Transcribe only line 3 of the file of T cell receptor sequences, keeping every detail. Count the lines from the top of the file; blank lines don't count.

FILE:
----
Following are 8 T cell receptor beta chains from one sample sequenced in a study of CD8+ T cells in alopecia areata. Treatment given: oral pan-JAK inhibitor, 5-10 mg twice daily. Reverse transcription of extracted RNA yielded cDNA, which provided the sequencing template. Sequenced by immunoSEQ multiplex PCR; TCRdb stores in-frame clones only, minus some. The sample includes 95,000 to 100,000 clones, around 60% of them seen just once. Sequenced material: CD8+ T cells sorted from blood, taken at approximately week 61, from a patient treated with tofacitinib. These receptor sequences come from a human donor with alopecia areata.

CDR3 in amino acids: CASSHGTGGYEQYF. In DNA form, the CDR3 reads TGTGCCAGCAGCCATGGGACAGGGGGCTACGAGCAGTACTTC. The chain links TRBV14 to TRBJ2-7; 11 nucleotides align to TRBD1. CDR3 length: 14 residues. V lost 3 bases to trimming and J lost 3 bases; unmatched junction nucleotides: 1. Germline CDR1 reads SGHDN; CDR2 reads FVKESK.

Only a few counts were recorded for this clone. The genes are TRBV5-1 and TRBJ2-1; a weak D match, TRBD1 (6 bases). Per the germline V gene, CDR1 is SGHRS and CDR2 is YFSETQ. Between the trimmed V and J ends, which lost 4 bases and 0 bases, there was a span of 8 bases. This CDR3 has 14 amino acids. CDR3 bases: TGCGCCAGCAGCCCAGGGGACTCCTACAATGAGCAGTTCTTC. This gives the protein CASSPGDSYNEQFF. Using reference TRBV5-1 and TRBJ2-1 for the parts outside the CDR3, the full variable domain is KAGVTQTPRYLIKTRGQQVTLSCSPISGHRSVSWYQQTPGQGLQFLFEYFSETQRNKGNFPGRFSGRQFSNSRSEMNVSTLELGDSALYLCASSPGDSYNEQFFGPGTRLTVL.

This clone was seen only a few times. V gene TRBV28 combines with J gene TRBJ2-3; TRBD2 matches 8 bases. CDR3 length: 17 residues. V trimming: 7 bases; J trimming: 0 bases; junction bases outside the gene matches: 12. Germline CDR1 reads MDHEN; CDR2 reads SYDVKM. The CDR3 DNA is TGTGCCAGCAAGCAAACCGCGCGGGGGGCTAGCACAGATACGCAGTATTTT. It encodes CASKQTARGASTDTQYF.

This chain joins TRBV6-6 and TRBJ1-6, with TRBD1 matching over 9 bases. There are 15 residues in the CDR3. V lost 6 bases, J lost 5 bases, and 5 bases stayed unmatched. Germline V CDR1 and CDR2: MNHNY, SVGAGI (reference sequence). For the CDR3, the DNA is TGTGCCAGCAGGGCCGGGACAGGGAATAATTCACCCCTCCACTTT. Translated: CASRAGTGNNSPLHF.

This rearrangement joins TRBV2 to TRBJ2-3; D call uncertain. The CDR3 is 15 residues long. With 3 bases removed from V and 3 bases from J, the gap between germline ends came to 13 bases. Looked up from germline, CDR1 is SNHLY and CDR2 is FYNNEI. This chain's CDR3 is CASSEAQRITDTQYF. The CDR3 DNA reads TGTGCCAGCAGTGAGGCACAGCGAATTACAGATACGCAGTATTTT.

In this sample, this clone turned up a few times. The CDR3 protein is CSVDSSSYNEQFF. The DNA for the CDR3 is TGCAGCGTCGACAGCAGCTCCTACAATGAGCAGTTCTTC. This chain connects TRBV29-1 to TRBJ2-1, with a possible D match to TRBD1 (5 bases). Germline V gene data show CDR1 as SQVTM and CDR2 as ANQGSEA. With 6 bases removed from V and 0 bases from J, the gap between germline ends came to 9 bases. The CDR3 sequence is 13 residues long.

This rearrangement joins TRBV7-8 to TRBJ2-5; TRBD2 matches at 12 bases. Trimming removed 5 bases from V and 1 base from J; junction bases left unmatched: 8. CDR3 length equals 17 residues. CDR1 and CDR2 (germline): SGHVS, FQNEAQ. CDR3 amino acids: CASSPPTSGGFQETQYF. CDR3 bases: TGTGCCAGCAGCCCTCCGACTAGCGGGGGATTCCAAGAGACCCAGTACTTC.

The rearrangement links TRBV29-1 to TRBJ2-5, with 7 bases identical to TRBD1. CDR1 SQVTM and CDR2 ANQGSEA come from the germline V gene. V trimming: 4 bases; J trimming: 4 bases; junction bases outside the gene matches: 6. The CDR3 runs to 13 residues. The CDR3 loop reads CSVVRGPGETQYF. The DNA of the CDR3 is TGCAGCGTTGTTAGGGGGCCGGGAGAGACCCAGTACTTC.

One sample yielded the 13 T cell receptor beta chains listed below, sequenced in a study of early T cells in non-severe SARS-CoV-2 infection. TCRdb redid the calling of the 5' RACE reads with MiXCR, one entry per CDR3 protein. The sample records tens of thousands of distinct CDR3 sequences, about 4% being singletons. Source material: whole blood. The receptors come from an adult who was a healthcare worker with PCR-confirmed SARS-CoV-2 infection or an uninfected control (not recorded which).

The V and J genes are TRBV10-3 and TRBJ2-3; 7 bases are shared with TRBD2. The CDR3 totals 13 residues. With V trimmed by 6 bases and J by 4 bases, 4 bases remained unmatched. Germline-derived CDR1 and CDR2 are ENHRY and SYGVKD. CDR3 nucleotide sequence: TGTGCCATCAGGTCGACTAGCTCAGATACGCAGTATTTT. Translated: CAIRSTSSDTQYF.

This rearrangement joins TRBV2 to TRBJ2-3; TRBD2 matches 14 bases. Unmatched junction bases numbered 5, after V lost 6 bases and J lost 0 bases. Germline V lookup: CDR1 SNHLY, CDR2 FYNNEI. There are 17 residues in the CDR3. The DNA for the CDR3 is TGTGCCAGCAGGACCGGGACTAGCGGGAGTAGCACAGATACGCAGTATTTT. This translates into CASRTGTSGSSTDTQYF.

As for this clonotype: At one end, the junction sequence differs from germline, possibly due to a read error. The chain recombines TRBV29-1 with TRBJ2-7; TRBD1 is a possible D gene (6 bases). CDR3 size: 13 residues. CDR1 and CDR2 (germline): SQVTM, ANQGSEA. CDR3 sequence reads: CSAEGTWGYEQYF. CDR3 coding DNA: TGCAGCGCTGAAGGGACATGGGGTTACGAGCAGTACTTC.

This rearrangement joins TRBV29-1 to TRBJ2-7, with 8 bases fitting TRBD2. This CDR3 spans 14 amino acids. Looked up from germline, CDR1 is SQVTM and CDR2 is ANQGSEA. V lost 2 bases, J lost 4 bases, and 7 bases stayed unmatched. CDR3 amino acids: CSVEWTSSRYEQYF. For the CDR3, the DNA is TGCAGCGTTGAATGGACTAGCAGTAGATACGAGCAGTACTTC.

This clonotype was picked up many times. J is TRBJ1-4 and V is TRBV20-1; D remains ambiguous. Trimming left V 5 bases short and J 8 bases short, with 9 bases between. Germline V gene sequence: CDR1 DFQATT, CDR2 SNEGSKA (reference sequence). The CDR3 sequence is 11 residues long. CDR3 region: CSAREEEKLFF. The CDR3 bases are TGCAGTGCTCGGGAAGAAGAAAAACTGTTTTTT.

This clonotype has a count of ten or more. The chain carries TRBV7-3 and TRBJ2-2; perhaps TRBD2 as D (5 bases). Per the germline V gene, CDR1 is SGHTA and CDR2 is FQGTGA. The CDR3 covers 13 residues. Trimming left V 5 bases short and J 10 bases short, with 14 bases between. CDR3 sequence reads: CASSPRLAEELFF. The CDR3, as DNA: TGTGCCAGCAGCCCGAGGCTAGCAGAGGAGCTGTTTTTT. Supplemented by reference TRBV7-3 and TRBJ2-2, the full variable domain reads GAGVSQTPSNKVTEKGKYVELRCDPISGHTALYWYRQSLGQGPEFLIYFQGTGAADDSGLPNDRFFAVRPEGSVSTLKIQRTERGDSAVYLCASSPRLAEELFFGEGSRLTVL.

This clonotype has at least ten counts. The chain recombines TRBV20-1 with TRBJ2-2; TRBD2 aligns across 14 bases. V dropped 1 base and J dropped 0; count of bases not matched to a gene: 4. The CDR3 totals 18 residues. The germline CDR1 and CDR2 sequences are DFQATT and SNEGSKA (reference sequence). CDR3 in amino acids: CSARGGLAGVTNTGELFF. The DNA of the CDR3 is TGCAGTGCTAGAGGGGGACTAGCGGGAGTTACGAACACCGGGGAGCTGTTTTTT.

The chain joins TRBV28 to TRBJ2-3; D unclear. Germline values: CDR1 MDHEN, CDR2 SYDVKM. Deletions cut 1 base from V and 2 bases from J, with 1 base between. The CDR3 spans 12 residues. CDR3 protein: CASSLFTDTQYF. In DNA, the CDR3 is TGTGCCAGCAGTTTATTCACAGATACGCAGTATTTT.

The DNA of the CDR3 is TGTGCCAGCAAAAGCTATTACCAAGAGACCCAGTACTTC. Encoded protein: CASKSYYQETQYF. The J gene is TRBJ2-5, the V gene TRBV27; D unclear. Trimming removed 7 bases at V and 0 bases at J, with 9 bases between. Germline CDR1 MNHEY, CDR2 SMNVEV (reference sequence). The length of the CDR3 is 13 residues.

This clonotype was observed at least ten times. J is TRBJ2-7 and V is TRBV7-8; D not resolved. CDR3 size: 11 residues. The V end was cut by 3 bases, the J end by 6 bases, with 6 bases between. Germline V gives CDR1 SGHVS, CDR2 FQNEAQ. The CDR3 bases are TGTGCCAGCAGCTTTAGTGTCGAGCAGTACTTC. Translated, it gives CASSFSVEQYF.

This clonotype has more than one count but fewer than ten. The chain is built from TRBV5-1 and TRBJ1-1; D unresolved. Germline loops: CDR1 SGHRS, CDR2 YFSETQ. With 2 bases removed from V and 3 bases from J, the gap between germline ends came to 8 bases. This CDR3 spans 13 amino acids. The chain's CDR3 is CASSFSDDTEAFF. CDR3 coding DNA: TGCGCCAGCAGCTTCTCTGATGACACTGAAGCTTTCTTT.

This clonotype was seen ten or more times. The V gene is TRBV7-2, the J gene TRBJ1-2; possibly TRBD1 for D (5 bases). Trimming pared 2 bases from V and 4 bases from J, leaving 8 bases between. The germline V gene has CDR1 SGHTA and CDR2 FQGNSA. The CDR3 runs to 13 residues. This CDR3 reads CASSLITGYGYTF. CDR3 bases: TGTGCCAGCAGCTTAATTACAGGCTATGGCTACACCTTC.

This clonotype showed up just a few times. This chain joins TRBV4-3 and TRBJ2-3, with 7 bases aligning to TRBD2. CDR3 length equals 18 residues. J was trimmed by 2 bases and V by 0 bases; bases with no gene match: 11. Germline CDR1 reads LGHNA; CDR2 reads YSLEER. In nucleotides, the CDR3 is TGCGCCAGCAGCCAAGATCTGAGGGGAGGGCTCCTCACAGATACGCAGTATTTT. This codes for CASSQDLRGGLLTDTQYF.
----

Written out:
Only a few counts were recorded for this clone. The genes are TRBV5-1 and TRBJ2-1; a weak D match, TRBD1 (6 bases). Per the germline V gene, CDR1 is SGHRS and CDR2 is YFSETQ. Between the trimmed V and J ends, which lost 4 bases and 0 bases, there was a span of 8 bases. This CDR3 has 14 amino acids. CDR3 bases: TGCGCCAGCAGCCCAGGGGACTCCTACAATGAGCAGTTCTTC. This gives the protein CASSPGDSYNEQFF. Using reference TRBV5-1 and TRBJ2-1 for the parts outside the CDR3, the full variable domain is KAGVTQTPRYLIKTRGQQVTLSCSPISGHRSVSWYQQTPGQGLQFLFEYFSETQRNKGNFPGRFSGRQFSNSRSEMNVSTLELGDSALYLCASSPGDSYNEQFFGPGTRLTVL.